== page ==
When Will I Be Loved

By Adam Lippe

wwibl_05When Will I Be Loved, another James Toback venture into his dated version of the unseemly, has mostly gained notoriety for Neve Campbell’s nude scenes, which bookend the film, and have literally nothing to do with it. Toback’s legendary misogyny is often hidden behind the idea that strong women know how to assert their sexuality, and also, you know, like to gratuitously show their breasts.

At least Toback appears in this movie effectively playing himself, sexually creepy and with a phony inundation in black culture. Hence the mix of hip hop on the soundtrack for street cred, and plastered classical music to add “sophistication” over other canned audio moments. This guy needs to hire some good sound people so the entire movie isn’t ADR. But his standard themes all are there, a foursome that has no relevance to the film, old men lusting after shallow but aggressive young women who like other women, at least, when it can sneak under an R rating, and rascally loudmouth idiot scam artists who can talk their way into a fuck whenever they want (obviously Toback, as he saw himself in his youth). The first 1/2 hour is a strange mix of amateurish acting, cameos of low-rent celebrities playing themselves (Damon Dash, Mike Tyson, Lori Singer), as if Toback was simply bragging that he knew these people, as the scenes serve no purpose except to draw attention to themselves, and Campbell walking and walking, as Toback competes with Spike Lee for the most distracting use of a “subtle” score. The plot, which only takes up about 20 minutes of the 75, is thinly developed and confused Indecent Proposal, without the gloss, but with Toback’s typically poor photography and recycled loft set from Two Girls and a Guy. When the end finally comes, it’s anti-climactic not just because it doesn’t mean anything to the viewer and it doesn’t make much sense, but because you spend all that time waiting for the movie to start, get through the set-up, and then you realize that’s it.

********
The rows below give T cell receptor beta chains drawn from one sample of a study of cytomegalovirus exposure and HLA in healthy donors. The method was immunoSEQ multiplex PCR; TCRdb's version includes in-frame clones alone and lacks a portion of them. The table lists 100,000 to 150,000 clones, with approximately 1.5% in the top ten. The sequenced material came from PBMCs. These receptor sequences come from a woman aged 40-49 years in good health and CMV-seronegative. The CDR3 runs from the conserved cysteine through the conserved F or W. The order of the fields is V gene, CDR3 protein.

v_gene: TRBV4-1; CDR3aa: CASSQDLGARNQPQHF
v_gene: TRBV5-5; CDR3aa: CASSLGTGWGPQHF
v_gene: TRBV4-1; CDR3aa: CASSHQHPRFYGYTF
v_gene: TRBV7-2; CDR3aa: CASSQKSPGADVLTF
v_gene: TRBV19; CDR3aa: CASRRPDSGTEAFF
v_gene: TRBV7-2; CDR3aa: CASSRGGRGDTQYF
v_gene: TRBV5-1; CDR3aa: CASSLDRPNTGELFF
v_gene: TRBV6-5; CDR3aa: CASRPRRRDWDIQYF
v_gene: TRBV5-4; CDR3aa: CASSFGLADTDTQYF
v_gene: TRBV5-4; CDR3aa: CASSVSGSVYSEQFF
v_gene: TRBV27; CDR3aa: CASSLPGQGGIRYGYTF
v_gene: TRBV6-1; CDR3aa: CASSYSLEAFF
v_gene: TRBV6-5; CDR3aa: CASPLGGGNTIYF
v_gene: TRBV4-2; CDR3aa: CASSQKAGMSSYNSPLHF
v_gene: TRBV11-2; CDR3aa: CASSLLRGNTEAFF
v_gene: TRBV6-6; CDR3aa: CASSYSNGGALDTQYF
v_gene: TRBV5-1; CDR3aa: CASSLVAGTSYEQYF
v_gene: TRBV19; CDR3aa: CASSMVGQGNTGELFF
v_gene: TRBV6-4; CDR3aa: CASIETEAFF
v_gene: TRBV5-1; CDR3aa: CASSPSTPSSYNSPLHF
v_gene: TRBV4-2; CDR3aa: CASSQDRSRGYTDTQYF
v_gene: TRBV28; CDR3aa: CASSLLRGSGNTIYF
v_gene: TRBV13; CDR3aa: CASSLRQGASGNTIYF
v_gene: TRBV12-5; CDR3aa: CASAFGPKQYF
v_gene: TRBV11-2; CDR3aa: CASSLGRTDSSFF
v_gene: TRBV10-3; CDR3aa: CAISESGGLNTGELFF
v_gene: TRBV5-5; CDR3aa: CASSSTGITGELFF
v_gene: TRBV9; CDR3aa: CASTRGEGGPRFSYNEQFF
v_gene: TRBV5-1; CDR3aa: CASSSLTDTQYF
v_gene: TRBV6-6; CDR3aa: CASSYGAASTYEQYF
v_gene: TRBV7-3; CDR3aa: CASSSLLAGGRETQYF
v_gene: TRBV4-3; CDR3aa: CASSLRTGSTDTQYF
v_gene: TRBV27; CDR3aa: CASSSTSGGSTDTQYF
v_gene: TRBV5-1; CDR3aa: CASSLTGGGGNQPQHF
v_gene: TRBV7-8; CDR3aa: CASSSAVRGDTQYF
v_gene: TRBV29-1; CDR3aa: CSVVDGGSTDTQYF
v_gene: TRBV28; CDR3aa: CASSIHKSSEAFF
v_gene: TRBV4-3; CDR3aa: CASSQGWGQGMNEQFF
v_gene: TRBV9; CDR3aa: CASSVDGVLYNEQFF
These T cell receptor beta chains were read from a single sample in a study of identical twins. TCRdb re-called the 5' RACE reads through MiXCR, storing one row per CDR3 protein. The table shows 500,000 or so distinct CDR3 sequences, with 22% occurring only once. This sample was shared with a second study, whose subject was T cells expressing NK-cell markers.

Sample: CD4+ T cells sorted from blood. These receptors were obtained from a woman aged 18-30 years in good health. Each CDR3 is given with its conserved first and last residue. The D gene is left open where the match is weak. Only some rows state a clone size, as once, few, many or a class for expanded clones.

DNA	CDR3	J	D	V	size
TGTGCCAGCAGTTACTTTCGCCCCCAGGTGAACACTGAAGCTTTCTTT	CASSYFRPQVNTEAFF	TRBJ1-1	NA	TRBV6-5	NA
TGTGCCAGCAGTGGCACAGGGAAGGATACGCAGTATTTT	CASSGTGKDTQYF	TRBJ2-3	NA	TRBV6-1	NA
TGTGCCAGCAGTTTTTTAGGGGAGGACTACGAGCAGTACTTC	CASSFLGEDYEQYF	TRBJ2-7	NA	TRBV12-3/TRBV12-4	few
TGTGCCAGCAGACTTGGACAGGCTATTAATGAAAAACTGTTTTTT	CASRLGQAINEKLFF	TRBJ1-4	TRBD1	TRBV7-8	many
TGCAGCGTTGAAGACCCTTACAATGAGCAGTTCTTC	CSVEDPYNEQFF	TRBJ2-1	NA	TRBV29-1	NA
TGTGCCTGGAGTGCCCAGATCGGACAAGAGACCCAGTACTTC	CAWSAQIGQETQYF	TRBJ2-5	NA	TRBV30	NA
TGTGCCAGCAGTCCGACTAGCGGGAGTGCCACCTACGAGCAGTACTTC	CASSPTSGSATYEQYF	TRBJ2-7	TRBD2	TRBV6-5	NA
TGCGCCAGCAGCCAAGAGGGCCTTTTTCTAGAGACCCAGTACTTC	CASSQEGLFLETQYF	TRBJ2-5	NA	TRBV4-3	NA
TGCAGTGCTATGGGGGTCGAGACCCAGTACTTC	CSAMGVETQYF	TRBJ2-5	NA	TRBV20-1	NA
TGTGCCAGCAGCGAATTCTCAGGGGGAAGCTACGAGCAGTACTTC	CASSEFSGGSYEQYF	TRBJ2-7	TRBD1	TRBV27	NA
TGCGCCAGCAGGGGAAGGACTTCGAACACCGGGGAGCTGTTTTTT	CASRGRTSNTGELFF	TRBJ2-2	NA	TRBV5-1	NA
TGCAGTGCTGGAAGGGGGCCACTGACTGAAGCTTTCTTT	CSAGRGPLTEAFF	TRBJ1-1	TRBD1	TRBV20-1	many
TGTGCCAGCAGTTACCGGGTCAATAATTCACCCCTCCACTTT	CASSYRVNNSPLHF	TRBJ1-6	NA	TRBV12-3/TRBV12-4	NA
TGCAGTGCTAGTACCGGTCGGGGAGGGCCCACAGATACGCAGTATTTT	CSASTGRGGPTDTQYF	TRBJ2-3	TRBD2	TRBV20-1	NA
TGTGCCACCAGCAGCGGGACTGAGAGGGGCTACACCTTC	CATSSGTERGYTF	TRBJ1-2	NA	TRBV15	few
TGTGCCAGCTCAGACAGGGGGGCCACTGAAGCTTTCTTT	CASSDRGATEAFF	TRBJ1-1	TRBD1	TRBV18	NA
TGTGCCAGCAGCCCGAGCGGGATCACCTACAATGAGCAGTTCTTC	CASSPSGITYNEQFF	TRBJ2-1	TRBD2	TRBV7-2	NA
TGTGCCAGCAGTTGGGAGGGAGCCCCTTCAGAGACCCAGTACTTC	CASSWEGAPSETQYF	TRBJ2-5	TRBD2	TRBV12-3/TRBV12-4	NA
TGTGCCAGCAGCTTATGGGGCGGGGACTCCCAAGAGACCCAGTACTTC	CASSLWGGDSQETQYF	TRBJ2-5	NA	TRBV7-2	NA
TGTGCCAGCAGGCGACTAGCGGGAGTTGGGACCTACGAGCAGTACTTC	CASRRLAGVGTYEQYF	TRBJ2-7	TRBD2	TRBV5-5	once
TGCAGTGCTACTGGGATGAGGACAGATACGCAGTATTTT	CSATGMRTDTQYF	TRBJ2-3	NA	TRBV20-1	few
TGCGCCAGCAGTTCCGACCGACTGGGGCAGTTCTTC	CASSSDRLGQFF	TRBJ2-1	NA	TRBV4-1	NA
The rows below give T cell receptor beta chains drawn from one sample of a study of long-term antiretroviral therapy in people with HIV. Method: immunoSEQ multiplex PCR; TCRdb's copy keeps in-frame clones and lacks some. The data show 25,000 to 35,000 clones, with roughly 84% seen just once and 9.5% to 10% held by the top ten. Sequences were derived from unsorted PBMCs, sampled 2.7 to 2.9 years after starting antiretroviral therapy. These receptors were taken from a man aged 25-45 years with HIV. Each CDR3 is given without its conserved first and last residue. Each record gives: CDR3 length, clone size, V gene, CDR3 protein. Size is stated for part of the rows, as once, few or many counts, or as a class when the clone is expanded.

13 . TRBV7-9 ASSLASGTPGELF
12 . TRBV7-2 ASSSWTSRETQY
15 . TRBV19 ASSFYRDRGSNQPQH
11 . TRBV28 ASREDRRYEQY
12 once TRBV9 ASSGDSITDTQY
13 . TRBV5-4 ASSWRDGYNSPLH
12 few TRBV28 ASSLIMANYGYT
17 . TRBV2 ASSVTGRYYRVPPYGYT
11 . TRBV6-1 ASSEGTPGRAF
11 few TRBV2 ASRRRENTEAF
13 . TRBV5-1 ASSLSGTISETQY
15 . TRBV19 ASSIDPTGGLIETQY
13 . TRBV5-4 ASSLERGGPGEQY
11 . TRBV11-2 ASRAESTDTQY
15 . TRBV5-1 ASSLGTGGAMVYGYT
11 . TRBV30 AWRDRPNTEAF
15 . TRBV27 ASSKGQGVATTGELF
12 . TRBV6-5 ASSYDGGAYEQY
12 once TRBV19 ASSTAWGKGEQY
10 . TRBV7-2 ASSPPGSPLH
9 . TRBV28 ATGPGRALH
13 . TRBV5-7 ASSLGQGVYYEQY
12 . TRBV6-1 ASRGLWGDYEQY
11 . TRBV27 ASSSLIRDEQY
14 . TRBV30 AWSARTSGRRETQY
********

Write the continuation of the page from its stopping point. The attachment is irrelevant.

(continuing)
The main supporter of Toback’s oeuvre, Roger Ebert, gave When Will I Be Loved a 4 star review, but this has more to do with his obsession with Neve Campbell* (as unerotic as her nude scenes may be) than his support of Toback, since all he does is describe the outlines of the plot, skimming over the fact that nothing that occurs outside of that twenty minutes has much bearing on anything.

wwibl_01*From his Three to Tango review: “Neve Campbell is amazingly cute. I have admired her in other movies, but now, in Three to Tango, which gave me nothing else to think about, I was free to observe her intently. She has wide, intelligent eyes, kissable lips, and a face both sweet and carnal, like Doris Day’s. I support her decision to never wear any garment that comes within a foot of her neck.”

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Roadracers

By Adam Lippe

Whenever there’s a genre parody or ode to a specific era of films, such as Black Dynamite’s mocking of Blaxploitation films or Quentin Tarantino’s Death Proof, the second half of Grindhouse, the danger is that the film might fall into the trap of either being condescending without any particular insight, or so faithful that it becomes the very flawed thing it is emulating.

Black Dynamite has nothing new to say about Blaxploitation films, it just does a decent job of copying what an inept [...]


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Featured Quote (written by me)

On Cold Fish:

Though the 16 year old me described the 1994 weepie Angie, starring Geena Davis as a Brooklyn mother raising her new baby alone, as “maudlin and melodramatic,” Roger Ebert, during his TV review, referring to the multitude of soap-operaish problems piling up on the titular character, suggested that it was only in Hollywood where Angie would get a happy ending. “If they made this movie in France, Angie would have shot herself.”

Well Cold Fish was made in Japan, where Angie would have shot herself and that would have been the happy ending.